Local Author Jack Gilden Plumbs the Depths of the Discord between Two Baltimore Football Heroes

In his new book, Collision of Wills: Johnny Unitas, Don Shula, and the Rise of the Modern NFL, Rodgers Forge resident Jack Gilden sheds new light on the complicated relationship between “American archetypes” Johnny Unitas and Don Shula. 

When did you conceive of the storyline for Collision of Wills?

When I was about 15. I attended a journalism conference for students hosted by the Baltimore Colts. One featured speaker was John Steadman, the legendary sports editor. He mentioned offhandedly that Johnny Unitas and Don Shula didn’t get along, and that it was a story that few knew.

As a longtime football fan, what was it like to interview greats like Joe Namath, Raymond Berry and Tom Matte?

Meeting these men who had taken on a kind of mythical quality, spending time with them, talking to them was like living a fantasy. The interesting part was stripping away the myth and understanding their more human qualities. We talked about their greatness, struggles, complaints, fights and failings. Interviewing them in my late 40s, I had the ability and perspective to understand that the hero’s life was a hard one with many regrets.

Were you surprised by the depth of acrimony you discovered between Unitas and Shula? 

I approached the story with the assumption of acrimony since that was what Steadman had told me all those years ago. I wasn’t surprised to find it. The evidence was everywhere. I spoke to teammates, family members, journalists, opposing players, etc., and just about everyone within the Colts family knew of this rift between Unitas and Shula. 

How did the discord between the two men contribute to the Colts’ two momentous losses during the 1960s (against the Browns in 1964 and the Jets in Super Bowl III)?

None of my interviewees was willing to say that Unitas and Shula’s problems contributed to the team’s agonizing championship losses. But other research revealed the anger and frustration that surfaced during these high-profile losses. After the ’64 championship loss to the Browns, Shula said something like, “We sure learned about their defense, didn’t we?” The New York Times flatly stated it was a shot aimed at Unitas. For Super Bowl III, Johnny U. made his case to start the game though he had been injured all year. After the game, he admitted to Steadman that he was furious at Shula for leaving him on the bench until almost the fourth quarter. Unitas thought Shula wanted to prove that the coach could win without him.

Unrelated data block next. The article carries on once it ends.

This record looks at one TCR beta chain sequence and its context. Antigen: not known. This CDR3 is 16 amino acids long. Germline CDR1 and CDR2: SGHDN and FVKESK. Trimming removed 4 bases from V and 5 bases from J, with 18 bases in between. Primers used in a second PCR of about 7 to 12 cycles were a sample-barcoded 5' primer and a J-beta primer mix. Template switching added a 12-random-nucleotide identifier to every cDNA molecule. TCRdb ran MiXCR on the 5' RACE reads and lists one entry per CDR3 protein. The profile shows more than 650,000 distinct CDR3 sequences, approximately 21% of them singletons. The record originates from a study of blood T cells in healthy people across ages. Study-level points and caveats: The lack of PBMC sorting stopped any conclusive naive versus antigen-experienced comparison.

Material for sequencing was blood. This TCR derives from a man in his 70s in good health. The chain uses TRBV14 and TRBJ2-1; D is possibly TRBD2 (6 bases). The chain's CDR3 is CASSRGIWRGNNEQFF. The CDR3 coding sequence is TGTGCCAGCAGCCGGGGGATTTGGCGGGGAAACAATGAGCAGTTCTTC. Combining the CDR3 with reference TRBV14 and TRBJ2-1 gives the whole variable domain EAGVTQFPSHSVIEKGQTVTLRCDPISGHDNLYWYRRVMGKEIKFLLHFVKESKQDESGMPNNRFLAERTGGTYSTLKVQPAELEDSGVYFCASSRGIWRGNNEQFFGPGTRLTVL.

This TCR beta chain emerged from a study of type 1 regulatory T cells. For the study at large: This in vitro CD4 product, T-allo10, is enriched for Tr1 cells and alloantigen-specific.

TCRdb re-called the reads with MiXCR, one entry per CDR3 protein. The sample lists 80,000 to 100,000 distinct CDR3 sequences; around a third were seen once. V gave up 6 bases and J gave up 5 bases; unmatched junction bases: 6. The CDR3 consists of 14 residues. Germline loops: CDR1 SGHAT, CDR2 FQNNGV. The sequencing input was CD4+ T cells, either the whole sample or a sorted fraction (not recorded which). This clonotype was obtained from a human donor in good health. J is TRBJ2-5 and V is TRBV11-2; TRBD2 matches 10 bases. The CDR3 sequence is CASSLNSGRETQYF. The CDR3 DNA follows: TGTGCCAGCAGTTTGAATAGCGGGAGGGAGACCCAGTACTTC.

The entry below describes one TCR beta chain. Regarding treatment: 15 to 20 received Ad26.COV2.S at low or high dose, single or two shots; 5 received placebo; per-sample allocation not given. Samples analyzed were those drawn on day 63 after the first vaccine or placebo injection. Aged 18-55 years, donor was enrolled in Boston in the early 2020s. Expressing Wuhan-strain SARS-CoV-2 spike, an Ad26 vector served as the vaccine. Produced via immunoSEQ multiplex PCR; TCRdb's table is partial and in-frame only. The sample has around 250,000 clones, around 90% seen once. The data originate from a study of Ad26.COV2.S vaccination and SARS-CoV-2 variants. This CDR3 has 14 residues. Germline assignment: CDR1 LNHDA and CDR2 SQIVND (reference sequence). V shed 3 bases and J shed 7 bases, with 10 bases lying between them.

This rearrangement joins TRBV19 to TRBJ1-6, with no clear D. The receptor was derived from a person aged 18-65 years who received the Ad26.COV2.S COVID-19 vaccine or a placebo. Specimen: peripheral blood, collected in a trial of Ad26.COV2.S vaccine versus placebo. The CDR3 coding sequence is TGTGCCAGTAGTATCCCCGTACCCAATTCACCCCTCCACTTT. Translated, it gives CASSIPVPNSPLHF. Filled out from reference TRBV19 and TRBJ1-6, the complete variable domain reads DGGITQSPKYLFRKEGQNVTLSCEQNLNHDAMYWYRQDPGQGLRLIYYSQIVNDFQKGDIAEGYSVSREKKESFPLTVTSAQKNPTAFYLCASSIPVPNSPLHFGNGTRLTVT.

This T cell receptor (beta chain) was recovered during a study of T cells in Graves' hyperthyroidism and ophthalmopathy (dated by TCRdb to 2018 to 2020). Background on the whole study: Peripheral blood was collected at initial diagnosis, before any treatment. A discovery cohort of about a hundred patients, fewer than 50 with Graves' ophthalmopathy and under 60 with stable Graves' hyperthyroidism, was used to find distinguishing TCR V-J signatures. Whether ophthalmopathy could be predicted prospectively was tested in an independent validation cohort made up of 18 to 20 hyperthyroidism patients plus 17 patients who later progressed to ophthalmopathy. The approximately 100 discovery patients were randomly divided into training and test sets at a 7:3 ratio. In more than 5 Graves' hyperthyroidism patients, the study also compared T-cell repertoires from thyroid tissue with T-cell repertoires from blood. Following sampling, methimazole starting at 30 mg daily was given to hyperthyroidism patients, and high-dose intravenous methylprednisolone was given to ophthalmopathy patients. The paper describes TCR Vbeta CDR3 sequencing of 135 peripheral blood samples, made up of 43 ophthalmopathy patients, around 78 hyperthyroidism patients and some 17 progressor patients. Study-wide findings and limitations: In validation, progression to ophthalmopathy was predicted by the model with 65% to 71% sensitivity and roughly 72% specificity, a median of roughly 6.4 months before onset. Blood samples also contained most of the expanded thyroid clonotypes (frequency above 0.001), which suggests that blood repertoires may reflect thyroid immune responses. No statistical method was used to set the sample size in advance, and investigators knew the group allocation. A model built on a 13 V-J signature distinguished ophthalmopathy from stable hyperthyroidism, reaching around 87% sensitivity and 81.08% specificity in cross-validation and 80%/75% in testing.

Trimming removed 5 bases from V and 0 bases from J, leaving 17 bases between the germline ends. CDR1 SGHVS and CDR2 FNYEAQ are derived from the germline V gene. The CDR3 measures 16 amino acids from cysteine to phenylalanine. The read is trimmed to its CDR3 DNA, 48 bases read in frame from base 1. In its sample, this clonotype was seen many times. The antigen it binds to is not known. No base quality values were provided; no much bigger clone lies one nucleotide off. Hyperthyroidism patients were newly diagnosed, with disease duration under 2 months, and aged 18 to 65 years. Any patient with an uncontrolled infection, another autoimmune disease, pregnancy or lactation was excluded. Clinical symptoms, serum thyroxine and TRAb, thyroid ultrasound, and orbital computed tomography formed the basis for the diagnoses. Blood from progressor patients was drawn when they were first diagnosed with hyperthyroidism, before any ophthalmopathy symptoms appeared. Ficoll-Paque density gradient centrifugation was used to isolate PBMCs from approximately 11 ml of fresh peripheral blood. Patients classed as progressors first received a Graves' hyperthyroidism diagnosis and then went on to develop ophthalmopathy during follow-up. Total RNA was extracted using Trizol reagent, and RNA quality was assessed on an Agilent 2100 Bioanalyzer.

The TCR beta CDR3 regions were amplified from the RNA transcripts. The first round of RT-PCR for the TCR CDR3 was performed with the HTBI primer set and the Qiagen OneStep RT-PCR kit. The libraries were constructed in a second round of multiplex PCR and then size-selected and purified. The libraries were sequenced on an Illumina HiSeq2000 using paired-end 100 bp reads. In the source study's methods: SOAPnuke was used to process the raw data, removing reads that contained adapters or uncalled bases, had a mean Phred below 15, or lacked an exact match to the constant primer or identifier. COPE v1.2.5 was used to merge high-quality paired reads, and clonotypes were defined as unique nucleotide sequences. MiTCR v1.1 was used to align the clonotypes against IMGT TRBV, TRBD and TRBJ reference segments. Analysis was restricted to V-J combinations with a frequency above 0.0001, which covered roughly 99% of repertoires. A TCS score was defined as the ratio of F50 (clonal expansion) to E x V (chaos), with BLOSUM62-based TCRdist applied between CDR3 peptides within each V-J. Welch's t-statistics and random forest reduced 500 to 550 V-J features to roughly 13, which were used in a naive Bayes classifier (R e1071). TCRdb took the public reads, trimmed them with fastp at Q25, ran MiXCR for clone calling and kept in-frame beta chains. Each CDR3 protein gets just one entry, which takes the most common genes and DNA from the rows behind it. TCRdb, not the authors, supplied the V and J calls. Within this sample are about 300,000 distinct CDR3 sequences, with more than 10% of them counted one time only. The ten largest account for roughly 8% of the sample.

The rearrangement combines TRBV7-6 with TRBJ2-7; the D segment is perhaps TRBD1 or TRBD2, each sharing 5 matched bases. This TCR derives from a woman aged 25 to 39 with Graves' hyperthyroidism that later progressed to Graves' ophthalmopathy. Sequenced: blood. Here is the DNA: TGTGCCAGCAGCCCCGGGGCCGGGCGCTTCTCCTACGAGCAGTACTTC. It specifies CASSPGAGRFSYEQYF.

You’ve noted that Shula and Unitas are “American archetypes” who helped football leapfrog baseball as America’s most important sport. How?

At the beginning of the 1960s, baseball was the nation’s favorite sport. By the end of the decade, two football coaches—Vince Lombardi and Bear Bryant—were considered as candidates for either president or vice president by the two parties. Unitas and Shula were so good they lifted the intensity of the entire game. You could draw a direct line from Unitas and Shula to the merger with the AFL, to Monday Night Football, to expanded playoffs and other innovations that elevated the importance of the game and built the NFL colossus.

What’s should be our takeaway?

Collision of Wills is a book about how the mighty can fail. The underlying message is that when people cooperate there is nothing they can’t achieve. But when even great men work at cross purposes, they are ultimately doomed to failure.